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Mach commands
=============

A number of mach subcommands are available aside from ``mach taskgraph
decision`` to make this complex system more accessible to those trying to
understand or modify it.  They allow you to run portions of the
graph-generation process and output the results.

``mach taskgraph tasks``
   Get the full task set

``mach taskgraph full``
   Get the full task graph

``mach taskgraph target``
   Get the target task set

``mach taskgraph target-graph``
   Get the target task graph

``mach taskgraph optimized``
   Get the optimized task graph

``mach taskgraph morphed``
   Get the morphed task graph

See :doc:`how-tos` for further practical tips on debugging task-graph mechanics
locally.

Parameters
----------

Each of these commands takes an optional ``--parameters`` argument giving a file
with parameters to guide the graph generation.  The decision task helpfully
produces such a file on every run, and that is generally the easiest way to get
a parameter file.  The parameter keys and values are described in
:doc:`parameters`; using that information, you may modify an existing
``parameters.yml`` or create your own.  The ``--parameters`` option can also
take the following forms:

``project=<project>``
   Fetch the parameters from the latest push on that project
``task-id=<task-id>``
   Fetch the parameters from the given decision task id

If not specified, parameters will default to ``project=mozilla-central``.

Taskgraph JSON Format
---------------------
By default, the above commands will only output a list of tasks. Use `-J` flag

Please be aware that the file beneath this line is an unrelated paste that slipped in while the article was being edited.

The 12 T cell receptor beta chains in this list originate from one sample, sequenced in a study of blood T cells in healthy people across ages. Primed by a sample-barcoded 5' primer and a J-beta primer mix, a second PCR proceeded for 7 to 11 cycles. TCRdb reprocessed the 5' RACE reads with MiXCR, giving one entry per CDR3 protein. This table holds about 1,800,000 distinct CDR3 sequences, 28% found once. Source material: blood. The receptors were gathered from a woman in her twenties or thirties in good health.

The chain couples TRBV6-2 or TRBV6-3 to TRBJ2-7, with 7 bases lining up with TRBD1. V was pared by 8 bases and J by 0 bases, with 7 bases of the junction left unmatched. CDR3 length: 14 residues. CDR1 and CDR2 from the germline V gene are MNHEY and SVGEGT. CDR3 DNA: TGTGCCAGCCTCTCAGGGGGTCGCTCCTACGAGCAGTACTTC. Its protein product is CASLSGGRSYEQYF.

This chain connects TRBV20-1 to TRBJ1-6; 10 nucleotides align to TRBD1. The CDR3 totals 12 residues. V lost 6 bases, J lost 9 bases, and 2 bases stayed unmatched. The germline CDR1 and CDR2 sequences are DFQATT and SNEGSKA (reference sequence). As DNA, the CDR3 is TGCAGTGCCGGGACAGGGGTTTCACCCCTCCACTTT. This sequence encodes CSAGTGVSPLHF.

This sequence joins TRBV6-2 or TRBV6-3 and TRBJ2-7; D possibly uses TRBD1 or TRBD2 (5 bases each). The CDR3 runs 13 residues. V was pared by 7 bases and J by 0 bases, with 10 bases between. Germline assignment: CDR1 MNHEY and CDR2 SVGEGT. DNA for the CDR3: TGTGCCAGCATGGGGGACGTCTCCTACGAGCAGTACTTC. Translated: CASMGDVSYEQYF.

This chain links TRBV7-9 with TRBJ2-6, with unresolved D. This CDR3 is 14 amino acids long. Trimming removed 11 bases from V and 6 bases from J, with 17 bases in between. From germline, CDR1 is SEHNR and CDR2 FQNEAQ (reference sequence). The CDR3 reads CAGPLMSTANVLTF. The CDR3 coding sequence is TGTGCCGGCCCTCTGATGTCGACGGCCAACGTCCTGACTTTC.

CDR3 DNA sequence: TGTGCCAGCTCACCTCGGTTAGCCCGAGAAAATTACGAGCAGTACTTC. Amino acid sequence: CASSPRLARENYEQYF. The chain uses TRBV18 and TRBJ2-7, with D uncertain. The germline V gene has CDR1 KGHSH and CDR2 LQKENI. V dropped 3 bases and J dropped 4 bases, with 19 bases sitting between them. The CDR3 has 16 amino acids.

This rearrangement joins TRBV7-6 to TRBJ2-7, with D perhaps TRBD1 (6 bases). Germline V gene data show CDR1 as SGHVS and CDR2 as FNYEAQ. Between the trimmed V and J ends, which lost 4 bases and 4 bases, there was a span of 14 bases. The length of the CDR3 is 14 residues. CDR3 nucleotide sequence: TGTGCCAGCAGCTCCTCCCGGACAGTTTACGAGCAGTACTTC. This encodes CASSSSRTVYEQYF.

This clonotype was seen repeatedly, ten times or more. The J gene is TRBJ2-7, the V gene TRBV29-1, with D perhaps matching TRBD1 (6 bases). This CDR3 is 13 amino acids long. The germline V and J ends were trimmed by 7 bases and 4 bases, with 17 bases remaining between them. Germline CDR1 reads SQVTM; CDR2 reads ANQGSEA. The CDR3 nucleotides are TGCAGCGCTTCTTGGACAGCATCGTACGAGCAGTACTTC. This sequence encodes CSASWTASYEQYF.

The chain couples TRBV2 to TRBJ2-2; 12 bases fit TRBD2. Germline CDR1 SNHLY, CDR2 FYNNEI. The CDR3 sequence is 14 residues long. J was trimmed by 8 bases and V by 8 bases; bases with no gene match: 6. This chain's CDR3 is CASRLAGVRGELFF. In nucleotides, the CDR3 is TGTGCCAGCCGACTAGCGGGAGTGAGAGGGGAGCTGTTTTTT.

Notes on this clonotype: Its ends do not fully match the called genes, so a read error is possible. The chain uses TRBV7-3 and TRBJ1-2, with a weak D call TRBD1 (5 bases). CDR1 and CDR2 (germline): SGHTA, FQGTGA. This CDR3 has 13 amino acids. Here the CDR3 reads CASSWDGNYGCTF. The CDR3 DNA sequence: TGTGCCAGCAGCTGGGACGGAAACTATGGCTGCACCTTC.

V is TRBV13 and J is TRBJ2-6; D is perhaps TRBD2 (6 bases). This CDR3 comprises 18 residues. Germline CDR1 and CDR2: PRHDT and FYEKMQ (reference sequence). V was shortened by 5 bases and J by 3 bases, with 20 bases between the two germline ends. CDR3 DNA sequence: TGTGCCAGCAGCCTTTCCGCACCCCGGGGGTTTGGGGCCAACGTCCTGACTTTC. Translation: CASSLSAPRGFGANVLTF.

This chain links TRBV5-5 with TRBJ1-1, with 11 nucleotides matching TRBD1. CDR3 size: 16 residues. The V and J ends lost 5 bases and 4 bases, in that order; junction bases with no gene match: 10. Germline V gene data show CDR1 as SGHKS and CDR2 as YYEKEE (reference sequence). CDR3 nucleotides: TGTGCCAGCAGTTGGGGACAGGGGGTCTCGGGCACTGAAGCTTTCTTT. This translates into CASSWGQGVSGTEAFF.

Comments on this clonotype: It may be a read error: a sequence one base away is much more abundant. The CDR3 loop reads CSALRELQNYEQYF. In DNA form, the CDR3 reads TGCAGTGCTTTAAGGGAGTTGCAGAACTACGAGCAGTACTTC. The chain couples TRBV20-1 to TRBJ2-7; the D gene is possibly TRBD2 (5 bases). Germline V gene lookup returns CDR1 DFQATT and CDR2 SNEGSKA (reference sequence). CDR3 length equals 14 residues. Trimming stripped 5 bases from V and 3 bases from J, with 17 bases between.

to output full task definitions. For example:

.. code-block:: shell

    $ ./mach taskgraph optimized -J


Task graphs -- both the graph artifacts produced by the decision task and those
output by the ``--json`` option to the ``mach taskgraph`` commands -- are JSON
objects, keyed by label, or for optimized task graphs, by taskId.  For
convenience, the decision task also writes out ``label-to-taskid.json``
containing a mapping from label to taskId.  Each task in the graph is
represented as a JSON object.

Each task has the following properties:

``kind``
   The name of this task's kind

``task_id``
   The task's taskId (only for optimized task graphs)

``label``
   The task's label

``attributes``
   The task's attributes

``dependencies``
   The task's in-graph dependencies, represented as an object mapping
   dependency name to label (or to taskId for optimized task graphs)

``optimizations``
   The optimizations to be applied to this task

``task``
   The task's TaskCluster task definition.

The results from each command are in the same format, but with some differences
in the content:

* The ``tasks`` and ``target`` subcommands both return graphs with no edges.
  That is, just collections of tasks without any dependencies indicated.

* The ``optimized`` subcommand returns tasks that have been assigned taskIds.
  The dependencies array, too, contains taskIds instead of labels, with
  dependencies on optimized tasks omitted.  However, the ``task.dependencies``
  array is populated with the full list of dependency taskIds.  All task
  references are resolved in the optimized graph.

The output of the ``mach taskgraph`` commands are suitable for processing with
the `jq <https://stedolan.github.io/jq/>`_ utility.  For example, to extract all
tasks' labels and their dependencies:

.. code-block:: shell

    jq 'to_entries | map({label: .value.label, dependencies: .value.dependencies})'

An alternate way of searching the output of ``mach taskgraph`` is
`gron <https://github.com/tomnomnom/gron>`_, which converts json into a format
that's easily searched with ``grep``

.. code-block:: shell

    gron taskgraph.json | grep -E 'test.*machine.platform = "linux64";'
    ./mach taskgraph --json | gron | grep ...